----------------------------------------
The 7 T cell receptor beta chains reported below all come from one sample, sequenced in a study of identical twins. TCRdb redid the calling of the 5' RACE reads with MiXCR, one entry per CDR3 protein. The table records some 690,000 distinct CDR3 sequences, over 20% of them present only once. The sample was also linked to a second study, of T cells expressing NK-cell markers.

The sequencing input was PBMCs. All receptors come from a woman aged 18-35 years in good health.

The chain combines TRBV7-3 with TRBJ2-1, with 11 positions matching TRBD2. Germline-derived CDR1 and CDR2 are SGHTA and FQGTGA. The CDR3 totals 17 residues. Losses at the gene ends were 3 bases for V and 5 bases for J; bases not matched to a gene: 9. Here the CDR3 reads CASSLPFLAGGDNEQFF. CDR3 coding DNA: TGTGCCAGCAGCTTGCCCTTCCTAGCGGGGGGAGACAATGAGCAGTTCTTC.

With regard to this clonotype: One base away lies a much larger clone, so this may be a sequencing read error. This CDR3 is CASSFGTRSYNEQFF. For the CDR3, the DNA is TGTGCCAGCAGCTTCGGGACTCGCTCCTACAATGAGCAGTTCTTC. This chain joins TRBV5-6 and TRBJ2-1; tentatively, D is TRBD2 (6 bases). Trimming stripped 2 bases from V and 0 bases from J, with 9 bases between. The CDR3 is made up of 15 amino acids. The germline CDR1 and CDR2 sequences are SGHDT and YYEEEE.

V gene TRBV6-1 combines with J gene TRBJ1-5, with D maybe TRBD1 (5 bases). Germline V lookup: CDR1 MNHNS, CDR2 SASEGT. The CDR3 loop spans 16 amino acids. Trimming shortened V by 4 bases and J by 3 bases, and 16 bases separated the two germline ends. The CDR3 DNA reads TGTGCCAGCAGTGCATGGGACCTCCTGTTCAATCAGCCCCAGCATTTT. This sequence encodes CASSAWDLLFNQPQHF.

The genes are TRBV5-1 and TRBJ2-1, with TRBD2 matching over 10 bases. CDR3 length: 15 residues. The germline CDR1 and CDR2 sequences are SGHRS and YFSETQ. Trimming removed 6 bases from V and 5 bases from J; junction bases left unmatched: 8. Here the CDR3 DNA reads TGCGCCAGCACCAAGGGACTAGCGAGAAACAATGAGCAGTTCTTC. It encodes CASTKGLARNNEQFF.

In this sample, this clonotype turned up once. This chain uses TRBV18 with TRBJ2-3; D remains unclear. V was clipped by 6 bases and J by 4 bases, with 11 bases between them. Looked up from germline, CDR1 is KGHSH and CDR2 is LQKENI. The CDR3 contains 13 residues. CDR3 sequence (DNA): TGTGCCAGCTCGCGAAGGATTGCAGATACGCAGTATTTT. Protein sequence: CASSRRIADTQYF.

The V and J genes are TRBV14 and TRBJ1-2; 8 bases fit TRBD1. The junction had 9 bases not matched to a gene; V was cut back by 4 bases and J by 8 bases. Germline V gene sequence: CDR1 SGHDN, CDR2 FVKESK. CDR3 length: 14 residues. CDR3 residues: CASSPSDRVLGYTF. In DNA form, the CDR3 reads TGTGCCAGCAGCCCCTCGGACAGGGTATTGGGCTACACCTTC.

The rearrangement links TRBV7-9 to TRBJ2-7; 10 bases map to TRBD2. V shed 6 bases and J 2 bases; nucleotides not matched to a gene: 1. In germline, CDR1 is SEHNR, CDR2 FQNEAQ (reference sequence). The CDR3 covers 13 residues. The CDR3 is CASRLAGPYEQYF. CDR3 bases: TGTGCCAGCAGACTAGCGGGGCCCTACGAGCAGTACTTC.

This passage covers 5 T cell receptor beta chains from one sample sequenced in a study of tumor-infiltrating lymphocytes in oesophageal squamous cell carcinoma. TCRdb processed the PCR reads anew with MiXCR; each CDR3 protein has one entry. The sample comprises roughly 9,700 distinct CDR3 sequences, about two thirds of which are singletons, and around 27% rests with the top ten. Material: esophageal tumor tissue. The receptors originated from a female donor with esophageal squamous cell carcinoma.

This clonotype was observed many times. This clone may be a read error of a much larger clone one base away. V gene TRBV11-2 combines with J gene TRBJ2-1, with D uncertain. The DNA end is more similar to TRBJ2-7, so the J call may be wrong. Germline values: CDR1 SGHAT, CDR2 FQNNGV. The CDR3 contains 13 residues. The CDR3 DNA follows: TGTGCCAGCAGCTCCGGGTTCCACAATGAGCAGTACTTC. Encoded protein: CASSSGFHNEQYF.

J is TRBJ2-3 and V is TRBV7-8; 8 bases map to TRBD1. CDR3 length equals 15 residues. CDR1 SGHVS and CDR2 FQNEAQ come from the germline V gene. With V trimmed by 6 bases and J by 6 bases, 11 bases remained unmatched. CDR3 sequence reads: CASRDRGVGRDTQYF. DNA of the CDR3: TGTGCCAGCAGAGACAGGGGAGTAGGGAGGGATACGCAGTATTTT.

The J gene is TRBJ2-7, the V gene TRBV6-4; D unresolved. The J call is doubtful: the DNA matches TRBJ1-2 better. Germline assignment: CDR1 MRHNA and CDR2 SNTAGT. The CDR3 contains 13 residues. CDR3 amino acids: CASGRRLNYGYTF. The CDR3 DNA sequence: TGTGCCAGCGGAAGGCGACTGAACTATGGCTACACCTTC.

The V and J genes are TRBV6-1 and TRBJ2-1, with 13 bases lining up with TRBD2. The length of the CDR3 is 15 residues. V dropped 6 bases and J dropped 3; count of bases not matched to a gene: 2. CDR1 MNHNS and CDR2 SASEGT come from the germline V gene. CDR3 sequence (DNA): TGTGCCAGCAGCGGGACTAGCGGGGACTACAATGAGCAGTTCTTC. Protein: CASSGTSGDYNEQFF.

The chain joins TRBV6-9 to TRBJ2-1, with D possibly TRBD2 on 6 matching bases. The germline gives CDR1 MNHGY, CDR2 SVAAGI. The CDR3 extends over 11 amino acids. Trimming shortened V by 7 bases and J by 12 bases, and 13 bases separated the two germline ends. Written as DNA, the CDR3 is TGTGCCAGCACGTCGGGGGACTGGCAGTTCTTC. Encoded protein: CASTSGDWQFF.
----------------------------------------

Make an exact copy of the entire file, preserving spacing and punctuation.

The 7 T cell receptor beta chains reported below all come from one sample, sequenced in a study of identical twins. TCRdb redid the calling of the 5' RACE reads with MiXCR, one entry per CDR3 protein. The table records some 690,000 distinct CDR3 sequences, over 20% of them present only once. The sample was also linked to a second study, of T cells expressing NK-cell markers.

The sequencing input was PBMCs. All receptors come from a woman aged 18-35 years in good health.

The chain combines TRBV7-3 with TRBJ2-1, with 11 positions matching TRBD2. Germline-derived CDR1 and CDR2 are SGHTA and FQGTGA. The CDR3 totals 17 residues. Losses at the gene ends were 3 bases for V and 5 bases for J; bases not matched to a gene: 9. Here the CDR3 reads CASSLPFLAGGDNEQFF. CDR3 coding DNA: TGTGCCAGCAGCTTGCCCTTCCTAGCGGGGGGAGACAATGAGCAGTTCTTC.

With regard to this clonotype: One base away lies a much larger clone, so this may be a sequencing read error. This CDR3 is CASSFGTRSYNEQFF. For the CDR3, the DNA is TGTGCCAGCAGCTTCGGGACTCGCTCCTACAATGAGCAGTTCTTC. This chain joins TRBV5-6 and TRBJ2-1; tentatively, D is TRBD2 (6 bases). Trimming stripped 2 bases from V and 0 bases from J, with 9 bases between. The CDR3 is made up of 15 amino acids. The germline CDR1 and CDR2 sequences are SGHDT and YYEEEE.

V gene TRBV6-1 combines with J gene TRBJ1-5, with D maybe TRBD1 (5 bases). Germline V lookup: CDR1 MNHNS, CDR2 SASEGT. The CDR3 loop spans 16 amino acids. Trimming shortened V by 4 bases and J by 3 bases, and 16 bases separated the two germline ends. The CDR3 DNA reads TGTGCCAGCAGTGCATGGGACCTCCTGTTCAATCAGCCCCAGCATTTT. This sequence encodes CASSAWDLLFNQPQHF.

The genes are TRBV5-1 and TRBJ2-1, with TRBD2 matching over 10 bases. CDR3 length: 15 residues. The germline CDR1 and CDR2 sequences are SGHRS and YFSETQ. Trimming removed 6 bases from V and 5 bases from J; junction bases left unmatched: 8. Here the CDR3 DNA reads TGCGCCAGCACCAAGGGACTAGCGAGAAACAATGAGCAGTTCTTC. It encodes CASTKGLARNNEQFF.

In this sample, this clonotype turned up once. This chain uses TRBV18 with TRBJ2-3; D remains unclear. V was clipped by 6 bases and J by 4 bases, with 11 bases between them. Looked up from germline, CDR1 is KGHSH and CDR2 is LQKENI. The CDR3 contains 13 residues. CDR3 sequence (DNA): TGTGCCAGCTCGCGAAGGATTGCAGATACGCAGTATTTT. Protein sequence: CASSRRIADTQYF.

The V and J genes are TRBV14 and TRBJ1-2; 8 bases fit TRBD1. The junction had 9 bases not matched to a gene; V was cut back by 4 bases and J by 8 bases. Germline V gene sequence: CDR1 SGHDN, CDR2 FVKESK. CDR3 length: 14 residues. CDR3 residues: CASSPSDRVLGYTF. In DNA form, the CDR3 reads TGTGCCAGCAGCCCCTCGGACAGGGTATTGGGCTACACCTTC.

The rearrangement links TRBV7-9 to TRBJ2-7; 10 bases map to TRBD2. V shed 6 bases and J 2 bases; nucleotides not matched to a gene: 1. In germline, CDR1 is SEHNR, CDR2 FQNEAQ (reference sequence). The CDR3 covers 13 residues. The CDR3 is CASRLAGPYEQYF. CDR3 bases: TGTGCCAGCAGACTAGCGGGGCCCTACGAGCAGTACTTC.

This passage covers 5 T cell receptor beta chains from one sample sequenced in a study of tumor-infiltrating lymphocytes in oesophageal squamous cell carcinoma. TCRdb processed the PCR reads anew with MiXCR; each CDR3 protein has one entry. The sample comprises roughly 9,700 distinct CDR3 sequences, about two thirds of which are singletons, and around 27% rests with the top ten. Material: esophageal tumor tissue. The receptors originated from a female donor with esophageal squamous cell carcinoma.

This clonotype was observed many times. This clone may be a read error of a much larger clone one base away. V gene TRBV11-2 combines with J gene TRBJ2-1, with D uncertain. The DNA end is more similar to TRBJ2-7, so the J call may be wrong. Germline values: CDR1 SGHAT, CDR2 FQNNGV. The CDR3 contains 13 residues. The CDR3 DNA follows: TGTGCCAGCAGCTCCGGGTTCCACAATGAGCAGTACTTC. Encoded protein: CASSSGFHNEQYF.

J is TRBJ2-3 and V is TRBV7-8; 8 bases map to TRBD1. CDR3 length equals 15 residues. CDR1 SGHVS and CDR2 FQNEAQ come from the germline V gene. With V trimmed by 6 bases and J by 6 bases, 11 bases remained unmatched. CDR3 sequence reads: CASRDRGVGRDTQYF. DNA of the CDR3: TGTGCCAGCAGAGACAGGGGAGTAGGGAGGGATACGCAGTATTTT.

The J gene is TRBJ2-7, the V gene TRBV6-4; D unresolved. The J call is doubtful: the DNA matches TRBJ1-2 better. Germline assignment: CDR1 MRHNA and CDR2 SNTAGT. The CDR3 contains 13 residues. CDR3 amino acids: CASGRRLNYGYTF. The CDR3 DNA sequence: TGTGCCAGCGGAAGGCGACTGAACTATGGCTACACCTTC.

The V and J genes are TRBV6-1 and TRBJ2-1, with 13 bases lining up with TRBD2. The length of the CDR3 is 15 residues. V dropped 6 bases and J dropped 3; count of bases not matched to a gene: 2. CDR1 MNHNS and CDR2 SASEGT come from the germline V gene. CDR3 sequence (DNA): TGTGCCAGCAGCGGGACTAGCGGGGACTACAATGAGCAGTTCTTC. Protein: CASSGTSGDYNEQFF.

The chain joins TRBV6-9 to TRBJ2-1, with D possibly TRBD2 on 6 matching bases. The germline gives CDR1 MNHGY, CDR2 SVAAGI. The CDR3 extends over 11 amino acids. Trimming shortened V by 7 bases and J by 12 bases, and 13 bases separated the two germline ends. Written as DNA, the CDR3 is TGTGCCAGCACGTCGGGGGACTGGCAGTTCTTC. Encoded protein: CASTSGDWQFF.